According to a study conducted by the suburban Detroit RDA Group market-research firm, the quality of Nissan Motors Co., Inc. is equal to the Ford Motor Co. and the Toyota Motors Corp. Ford and Toyota have already etched a trusted reputation in the global automotive industry for several decades now.
The study conducted for Ford revealed that the Honda Motor Co. turned out the best overall results. Still, ‘It’s a big improvement for us,’ said Ford global quality Vice President Bennie Fowler. In the said study, RDA asked 31,000 new-vehicle owners to write down any problems they encountered in the first 90 days of ownership of their 2007-model cars and trucks from all major automakers.
Ford, Lincoln and Mercury brand vehicles had 1,456 problems per 1,000 vehicles, as compared with 1,457 for Nissan and 1,453 for Toyota, RDA said. Honda was found to be the best in new-car quality, with 1,313 ‘things gone wrong’ per 1,000 vehicles, RDA noted. Ford’s quality improved 8 percent, compared with the overall industry’s two percent improvement.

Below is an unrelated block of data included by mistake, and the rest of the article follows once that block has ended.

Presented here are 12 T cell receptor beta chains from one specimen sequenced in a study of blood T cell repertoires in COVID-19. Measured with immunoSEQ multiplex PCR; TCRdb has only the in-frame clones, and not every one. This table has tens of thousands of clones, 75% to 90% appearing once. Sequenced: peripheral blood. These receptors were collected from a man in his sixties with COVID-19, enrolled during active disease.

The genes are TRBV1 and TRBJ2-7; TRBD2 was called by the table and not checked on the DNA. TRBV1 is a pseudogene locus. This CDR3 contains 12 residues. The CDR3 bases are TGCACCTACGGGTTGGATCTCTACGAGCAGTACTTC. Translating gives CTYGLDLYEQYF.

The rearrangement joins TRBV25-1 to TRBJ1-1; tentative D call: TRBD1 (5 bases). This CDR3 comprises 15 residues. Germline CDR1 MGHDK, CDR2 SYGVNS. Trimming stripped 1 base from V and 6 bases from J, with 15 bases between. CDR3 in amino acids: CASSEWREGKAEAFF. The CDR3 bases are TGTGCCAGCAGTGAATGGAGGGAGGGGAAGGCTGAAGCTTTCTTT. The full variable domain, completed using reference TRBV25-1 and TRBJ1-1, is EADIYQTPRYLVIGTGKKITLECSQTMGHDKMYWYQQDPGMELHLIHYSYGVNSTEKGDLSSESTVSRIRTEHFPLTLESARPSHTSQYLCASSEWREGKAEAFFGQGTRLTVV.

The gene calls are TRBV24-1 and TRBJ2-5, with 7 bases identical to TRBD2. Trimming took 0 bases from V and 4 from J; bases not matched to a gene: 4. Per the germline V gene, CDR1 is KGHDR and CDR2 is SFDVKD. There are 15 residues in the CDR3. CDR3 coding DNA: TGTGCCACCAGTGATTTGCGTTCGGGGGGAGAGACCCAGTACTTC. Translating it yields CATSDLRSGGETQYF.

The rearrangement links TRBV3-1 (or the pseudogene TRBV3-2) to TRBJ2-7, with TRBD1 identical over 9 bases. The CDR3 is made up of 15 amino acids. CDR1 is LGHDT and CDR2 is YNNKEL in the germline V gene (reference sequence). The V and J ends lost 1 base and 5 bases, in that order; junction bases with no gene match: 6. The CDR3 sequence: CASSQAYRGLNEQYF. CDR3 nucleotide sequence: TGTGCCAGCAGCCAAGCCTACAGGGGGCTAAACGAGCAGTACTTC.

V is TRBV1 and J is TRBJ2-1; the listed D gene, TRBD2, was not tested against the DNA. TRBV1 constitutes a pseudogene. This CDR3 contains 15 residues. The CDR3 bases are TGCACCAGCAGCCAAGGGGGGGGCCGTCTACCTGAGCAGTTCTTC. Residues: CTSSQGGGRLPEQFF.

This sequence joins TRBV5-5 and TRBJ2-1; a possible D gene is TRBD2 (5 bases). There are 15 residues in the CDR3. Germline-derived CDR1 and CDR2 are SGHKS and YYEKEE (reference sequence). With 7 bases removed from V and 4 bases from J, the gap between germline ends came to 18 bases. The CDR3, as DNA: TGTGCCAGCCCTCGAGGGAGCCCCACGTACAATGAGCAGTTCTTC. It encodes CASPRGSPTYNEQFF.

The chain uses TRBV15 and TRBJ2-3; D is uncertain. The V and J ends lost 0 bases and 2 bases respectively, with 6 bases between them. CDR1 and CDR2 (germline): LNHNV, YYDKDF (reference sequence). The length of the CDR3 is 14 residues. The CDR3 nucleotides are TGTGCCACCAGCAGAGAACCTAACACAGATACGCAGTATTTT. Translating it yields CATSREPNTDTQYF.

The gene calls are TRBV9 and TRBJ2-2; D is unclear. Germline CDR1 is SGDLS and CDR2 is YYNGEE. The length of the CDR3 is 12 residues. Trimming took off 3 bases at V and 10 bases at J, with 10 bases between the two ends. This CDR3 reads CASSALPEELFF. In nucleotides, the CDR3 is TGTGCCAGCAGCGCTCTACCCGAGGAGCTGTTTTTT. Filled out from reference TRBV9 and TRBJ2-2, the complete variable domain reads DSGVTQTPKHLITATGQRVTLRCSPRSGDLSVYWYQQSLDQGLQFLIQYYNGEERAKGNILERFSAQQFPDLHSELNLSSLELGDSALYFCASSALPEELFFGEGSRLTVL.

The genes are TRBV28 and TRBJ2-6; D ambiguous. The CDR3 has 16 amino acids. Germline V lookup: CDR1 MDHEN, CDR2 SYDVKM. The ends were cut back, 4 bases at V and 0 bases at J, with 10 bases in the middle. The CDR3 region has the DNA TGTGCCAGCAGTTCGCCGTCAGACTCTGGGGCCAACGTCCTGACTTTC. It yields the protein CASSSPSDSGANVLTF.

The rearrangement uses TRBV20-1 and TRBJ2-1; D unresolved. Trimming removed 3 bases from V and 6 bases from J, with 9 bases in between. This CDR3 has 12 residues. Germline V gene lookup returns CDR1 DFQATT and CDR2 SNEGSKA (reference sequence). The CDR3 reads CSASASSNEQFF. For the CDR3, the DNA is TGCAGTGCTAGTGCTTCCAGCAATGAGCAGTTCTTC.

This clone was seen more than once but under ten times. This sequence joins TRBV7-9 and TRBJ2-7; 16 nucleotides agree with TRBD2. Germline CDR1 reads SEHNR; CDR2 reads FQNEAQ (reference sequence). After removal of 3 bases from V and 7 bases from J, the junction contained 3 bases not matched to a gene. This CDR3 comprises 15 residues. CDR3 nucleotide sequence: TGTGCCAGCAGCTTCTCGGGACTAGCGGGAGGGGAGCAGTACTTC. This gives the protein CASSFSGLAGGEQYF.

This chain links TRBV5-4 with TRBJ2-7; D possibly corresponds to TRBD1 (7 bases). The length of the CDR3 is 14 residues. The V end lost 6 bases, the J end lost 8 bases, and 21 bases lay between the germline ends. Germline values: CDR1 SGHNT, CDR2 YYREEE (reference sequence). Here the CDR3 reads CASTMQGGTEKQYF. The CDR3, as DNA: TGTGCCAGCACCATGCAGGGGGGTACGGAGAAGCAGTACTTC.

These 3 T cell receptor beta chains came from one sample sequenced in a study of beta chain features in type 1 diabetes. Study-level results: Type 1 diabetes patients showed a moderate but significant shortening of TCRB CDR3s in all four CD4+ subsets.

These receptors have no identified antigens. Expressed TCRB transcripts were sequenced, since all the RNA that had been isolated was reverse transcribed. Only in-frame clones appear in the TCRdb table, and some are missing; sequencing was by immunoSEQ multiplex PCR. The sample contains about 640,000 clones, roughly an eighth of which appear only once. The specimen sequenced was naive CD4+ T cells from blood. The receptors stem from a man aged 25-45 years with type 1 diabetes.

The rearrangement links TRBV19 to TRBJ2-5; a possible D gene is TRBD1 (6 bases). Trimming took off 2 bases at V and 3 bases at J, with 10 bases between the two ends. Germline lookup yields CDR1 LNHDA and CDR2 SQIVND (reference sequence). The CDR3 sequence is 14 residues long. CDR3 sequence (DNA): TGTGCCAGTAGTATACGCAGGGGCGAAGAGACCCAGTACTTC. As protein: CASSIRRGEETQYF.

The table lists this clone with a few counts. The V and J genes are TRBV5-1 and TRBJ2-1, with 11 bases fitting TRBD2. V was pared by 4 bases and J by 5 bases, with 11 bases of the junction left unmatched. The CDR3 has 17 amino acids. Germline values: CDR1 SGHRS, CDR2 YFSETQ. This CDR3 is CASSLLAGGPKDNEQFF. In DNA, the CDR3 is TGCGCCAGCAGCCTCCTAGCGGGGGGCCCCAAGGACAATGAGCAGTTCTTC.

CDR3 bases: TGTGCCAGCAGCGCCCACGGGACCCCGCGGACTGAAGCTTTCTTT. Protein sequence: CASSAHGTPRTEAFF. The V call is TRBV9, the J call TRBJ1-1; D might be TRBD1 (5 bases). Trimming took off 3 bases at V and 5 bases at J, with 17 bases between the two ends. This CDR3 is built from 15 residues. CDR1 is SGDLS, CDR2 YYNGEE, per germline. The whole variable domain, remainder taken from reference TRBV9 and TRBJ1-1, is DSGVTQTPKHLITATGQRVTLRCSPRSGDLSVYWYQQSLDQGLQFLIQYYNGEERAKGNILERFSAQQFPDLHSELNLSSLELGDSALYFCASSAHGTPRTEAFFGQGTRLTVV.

The Ford Fusion beat the Toyota Camry and the Honda Accord with 1,066 problems per 1,000 vehicles in the midsize-car segment. On the other hand, Mercury Milan scored 910 and that is the lowest score for any Ford product, RDA revealed.
The Nissan turn signal is flashing positive vibes. Lately, the Japanese automaker has been busy testing new strategies and coming up with fascinating innovations. At present, Nissan is testing a pedestrian-detecting system which is designed to warn drivers if someone is about to walk into the road.
The Intelligent Transportation System (ITS) is equipped with mobile phone technology and GPS (global positioning satellites) to send data to the car on the pedestrian’s location. Nissan is currently concentrating on researching which type of data is most useful to prevent road accidents, including the direction of travel of the pedestrian relative to the vehicle, and corresponding speeds and distances. It is also studying whether to visual alerts or audible warnings. The most appropriate alerts are expected to be integrated to the car.
Nissan has also announced its partnership with the NEC Corporation to make latest-generation lithium-ion batteries. These batteries are believed to be more efficient and environment-friendly than some of the present power sources. They will be used to enable a new series of electric cars and hybrids.
The Japanese automaker is also planning to unveil a production fuel cell car and an electric vehicle early in the next decade. Nissan also intimated its plan to make its petrol and diesel engines ever-cleaner. These vehicles are expected to arrive by 2012. “This is too difficult; a very, very high level,” said the Nissan head of technology Mitsuhiko Yamashita. “We will ultimately have to meet this, but 2012 is too aggressive. The timing is too tight,” Yamashita noted.